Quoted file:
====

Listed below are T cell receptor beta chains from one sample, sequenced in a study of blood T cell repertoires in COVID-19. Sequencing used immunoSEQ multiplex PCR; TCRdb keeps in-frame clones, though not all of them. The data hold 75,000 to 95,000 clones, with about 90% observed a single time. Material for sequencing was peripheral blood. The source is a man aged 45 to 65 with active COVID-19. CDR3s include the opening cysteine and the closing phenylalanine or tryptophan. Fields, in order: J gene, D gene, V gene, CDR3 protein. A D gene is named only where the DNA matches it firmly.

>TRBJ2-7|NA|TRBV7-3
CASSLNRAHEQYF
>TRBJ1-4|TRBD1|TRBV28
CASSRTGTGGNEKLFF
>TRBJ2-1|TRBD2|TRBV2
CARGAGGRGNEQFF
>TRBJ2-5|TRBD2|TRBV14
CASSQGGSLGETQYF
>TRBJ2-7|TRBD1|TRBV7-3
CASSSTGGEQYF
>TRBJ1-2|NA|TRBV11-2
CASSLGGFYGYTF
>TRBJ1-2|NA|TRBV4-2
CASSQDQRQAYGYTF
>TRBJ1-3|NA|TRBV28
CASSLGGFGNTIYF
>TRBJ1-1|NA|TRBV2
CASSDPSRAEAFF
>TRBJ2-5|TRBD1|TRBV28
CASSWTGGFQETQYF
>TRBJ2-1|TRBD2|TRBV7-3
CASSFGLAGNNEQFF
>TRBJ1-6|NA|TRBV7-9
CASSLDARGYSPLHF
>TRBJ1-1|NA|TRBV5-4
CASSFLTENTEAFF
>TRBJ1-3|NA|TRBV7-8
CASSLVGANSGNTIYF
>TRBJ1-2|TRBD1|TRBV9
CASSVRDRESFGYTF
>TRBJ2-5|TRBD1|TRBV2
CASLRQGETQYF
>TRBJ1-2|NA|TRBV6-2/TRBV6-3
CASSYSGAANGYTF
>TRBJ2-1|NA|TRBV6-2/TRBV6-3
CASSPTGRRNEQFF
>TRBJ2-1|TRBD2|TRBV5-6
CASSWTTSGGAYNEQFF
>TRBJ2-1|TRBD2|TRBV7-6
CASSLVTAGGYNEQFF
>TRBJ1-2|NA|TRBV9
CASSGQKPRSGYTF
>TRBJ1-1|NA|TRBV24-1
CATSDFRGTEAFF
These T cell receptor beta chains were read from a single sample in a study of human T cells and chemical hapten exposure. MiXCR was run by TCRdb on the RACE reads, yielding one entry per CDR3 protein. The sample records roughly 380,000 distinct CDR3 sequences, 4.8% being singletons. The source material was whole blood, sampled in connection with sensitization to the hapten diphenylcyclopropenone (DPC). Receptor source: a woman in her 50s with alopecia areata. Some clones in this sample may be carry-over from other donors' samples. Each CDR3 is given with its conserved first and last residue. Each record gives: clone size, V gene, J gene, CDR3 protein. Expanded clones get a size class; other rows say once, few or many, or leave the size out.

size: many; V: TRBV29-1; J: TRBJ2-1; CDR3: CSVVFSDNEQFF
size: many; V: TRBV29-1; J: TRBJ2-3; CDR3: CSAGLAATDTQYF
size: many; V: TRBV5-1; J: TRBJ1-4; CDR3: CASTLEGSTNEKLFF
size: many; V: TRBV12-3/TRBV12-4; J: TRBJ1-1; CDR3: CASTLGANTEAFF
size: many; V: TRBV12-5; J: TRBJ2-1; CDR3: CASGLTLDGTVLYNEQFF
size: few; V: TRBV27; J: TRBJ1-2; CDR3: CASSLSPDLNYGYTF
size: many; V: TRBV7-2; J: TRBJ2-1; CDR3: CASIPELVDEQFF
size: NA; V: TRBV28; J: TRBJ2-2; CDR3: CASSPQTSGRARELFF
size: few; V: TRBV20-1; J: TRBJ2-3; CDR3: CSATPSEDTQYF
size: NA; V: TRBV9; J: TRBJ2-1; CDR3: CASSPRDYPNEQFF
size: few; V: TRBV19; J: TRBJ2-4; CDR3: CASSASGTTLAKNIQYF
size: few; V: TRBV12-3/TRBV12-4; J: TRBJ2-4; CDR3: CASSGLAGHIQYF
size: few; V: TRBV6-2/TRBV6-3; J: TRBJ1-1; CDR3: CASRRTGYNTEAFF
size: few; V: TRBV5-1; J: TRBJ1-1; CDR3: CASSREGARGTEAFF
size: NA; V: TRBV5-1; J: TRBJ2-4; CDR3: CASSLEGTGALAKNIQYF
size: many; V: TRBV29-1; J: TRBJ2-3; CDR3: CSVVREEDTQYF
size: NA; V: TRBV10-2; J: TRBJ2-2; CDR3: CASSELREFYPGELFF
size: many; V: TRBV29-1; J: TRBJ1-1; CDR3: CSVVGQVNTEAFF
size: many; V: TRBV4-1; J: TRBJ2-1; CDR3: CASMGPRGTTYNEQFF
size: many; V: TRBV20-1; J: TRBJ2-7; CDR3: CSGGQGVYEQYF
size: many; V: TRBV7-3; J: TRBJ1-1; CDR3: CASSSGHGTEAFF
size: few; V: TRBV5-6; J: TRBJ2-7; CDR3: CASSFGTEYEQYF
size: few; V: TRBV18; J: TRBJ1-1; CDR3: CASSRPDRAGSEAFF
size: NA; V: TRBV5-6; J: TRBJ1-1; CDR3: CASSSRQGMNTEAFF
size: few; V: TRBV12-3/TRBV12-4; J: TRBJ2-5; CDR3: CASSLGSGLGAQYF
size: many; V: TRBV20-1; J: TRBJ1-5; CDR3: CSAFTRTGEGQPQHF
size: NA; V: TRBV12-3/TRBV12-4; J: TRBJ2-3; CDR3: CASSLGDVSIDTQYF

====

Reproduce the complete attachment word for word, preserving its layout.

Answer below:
Listed below are T cell receptor beta chains from one sample, sequenced in a study of blood T cell repertoires in COVID-19. Sequencing used immunoSEQ multiplex PCR; TCRdb keeps in-frame clones, though not all of them. The data hold 75,000 to 95,000 clones, with about 90% observed a single time. Material for sequencing was peripheral blood. The source is a man aged 45 to 65 with active COVID-19. CDR3s include the opening cysteine and the closing phenylalanine or tryptophan. Fields, in order: J gene, D gene, V gene, CDR3 protein. A D gene is named only where the DNA matches it firmly.

>TRBJ2-7|NA|TRBV7-3
CASSLNRAHEQYF
>TRBJ1-4|TRBD1|TRBV28
CASSRTGTGGNEKLFF
>TRBJ2-1|TRBD2|TRBV2
CARGAGGRGNEQFF
>TRBJ2-5|TRBD2|TRBV14
CASSQGGSLGETQYF
>TRBJ2-7|TRBD1|TRBV7-3
CASSSTGGEQYF
>TRBJ1-2|NA|TRBV11-2
CASSLGGFYGYTF
>TRBJ1-2|NA|TRBV4-2
CASSQDQRQAYGYTF
>TRBJ1-3|NA|TRBV28
CASSLGGFGNTIYF
>TRBJ1-1|NA|TRBV2
CASSDPSRAEAFF
>TRBJ2-5|TRBD1|TRBV28
CASSWTGGFQETQYF
>TRBJ2-1|TRBD2|TRBV7-3
CASSFGLAGNNEQFF
>TRBJ1-6|NA|TRBV7-9
CASSLDARGYSPLHF
>TRBJ1-1|NA|TRBV5-4
CASSFLTENTEAFF
>TRBJ1-3|NA|TRBV7-8
CASSLVGANSGNTIYF
>TRBJ1-2|TRBD1|TRBV9
CASSVRDRESFGYTF
>TRBJ2-5|TRBD1|TRBV2
CASLRQGETQYF
>TRBJ1-2|NA|TRBV6-2/TRBV6-3
CASSYSGAANGYTF
>TRBJ2-1|NA|TRBV6-2/TRBV6-3
CASSPTGRRNEQFF
>TRBJ2-1|TRBD2|TRBV5-6
CASSWTTSGGAYNEQFF
>TRBJ2-1|TRBD2|TRBV7-6
CASSLVTAGGYNEQFF
>TRBJ1-2|NA|TRBV9
CASSGQKPRSGYTF
>TRBJ1-1|NA|TRBV24-1
CATSDFRGTEAFF
These T cell receptor beta chains were read from a single sample in a study of human T cells and chemical hapten exposure. MiXCR was run by TCRdb on the RACE reads, yielding one entry per CDR3 protein. The sample records roughly 380,000 distinct CDR3 sequences, 4.8% being singletons. The source material was whole blood, sampled in connection with sensitization to the hapten diphenylcyclopropenone (DPC). Receptor source: a woman in her 50s with alopecia areata. Some clones in this sample may be carry-over from other donors' samples. Each CDR3 is given with its conserved first and last residue. Each record gives: clone size, V gene, J gene, CDR3 protein. Expanded clones get a size class; other rows say once, few or many, or leave the size out.

size: many; V: TRBV29-1; J: TRBJ2-1; CDR3: CSVVFSDNEQFF
size: many; V: TRBV29-1; J: TRBJ2-3; CDR3: CSAGLAATDTQYF
size: many; V: TRBV5-1; J: TRBJ1-4; CDR3: CASTLEGSTNEKLFF
size: many; V: TRBV12-3/TRBV12-4; J: TRBJ1-1; CDR3: CASTLGANTEAFF
size: many; V: TRBV12-5; J: TRBJ2-1; CDR3: CASGLTLDGTVLYNEQFF
size: few; V: TRBV27; J: TRBJ1-2; CDR3: CASSLSPDLNYGYTF
size: many; V: TRBV7-2; J: TRBJ2-1; CDR3: CASIPELVDEQFF
size: NA; V: TRBV28; J: TRBJ2-2; CDR3: CASSPQTSGRARELFF
size: few; V: TRBV20-1; J: TRBJ2-3; CDR3: CSATPSEDTQYF
size: NA; V: TRBV9; J: TRBJ2-1; CDR3: CASSPRDYPNEQFF
size: few; V: TRBV19; J: TRBJ2-4; CDR3: CASSASGTTLAKNIQYF
size: few; V: TRBV12-3/TRBV12-4; J: TRBJ2-4; CDR3: CASSGLAGHIQYF
size: few; V: TRBV6-2/TRBV6-3; J: TRBJ1-1; CDR3: CASRRTGYNTEAFF
size: few; V: TRBV5-1; J: TRBJ1-1; CDR3: CASSREGARGTEAFF
size: NA; V: TRBV5-1; J: TRBJ2-4; CDR3: CASSLEGTGALAKNIQYF
size: many; V: TRBV29-1; J: TRBJ2-3; CDR3: CSVVREEDTQYF
size: NA; V: TRBV10-2; J: TRBJ2-2; CDR3: CASSELREFYPGELFF
size: many; V: TRBV29-1; J: TRBJ1-1; CDR3: CSVVGQVNTEAFF
size: many; V: TRBV4-1; J: TRBJ2-1; CDR3: CASMGPRGTTYNEQFF
size: many; V: TRBV20-1; J: TRBJ2-7; CDR3: CSGGQGVYEQYF
size: many; V: TRBV7-3; J: TRBJ1-1; CDR3: CASSSGHGTEAFF
size: few; V: TRBV5-6; J: TRBJ2-7; CDR3: CASSFGTEYEQYF
size: few; V: TRBV18; J: TRBJ1-1; CDR3: CASSRPDRAGSEAFF
size: NA; V: TRBV5-6; J: TRBJ1-1; CDR3: CASSSRQGMNTEAFF
size: few; V: TRBV12-3/TRBV12-4; J: TRBJ2-5; CDR3: CASSLGSGLGAQYF
size: many; V: TRBV20-1; J: TRBJ1-5; CDR3: CSAFTRTGEGQPQHF
size: NA; V: TRBV12-3/TRBV12-4; J: TRBJ2-3; CDR3: CASSLGDVSIDTQYF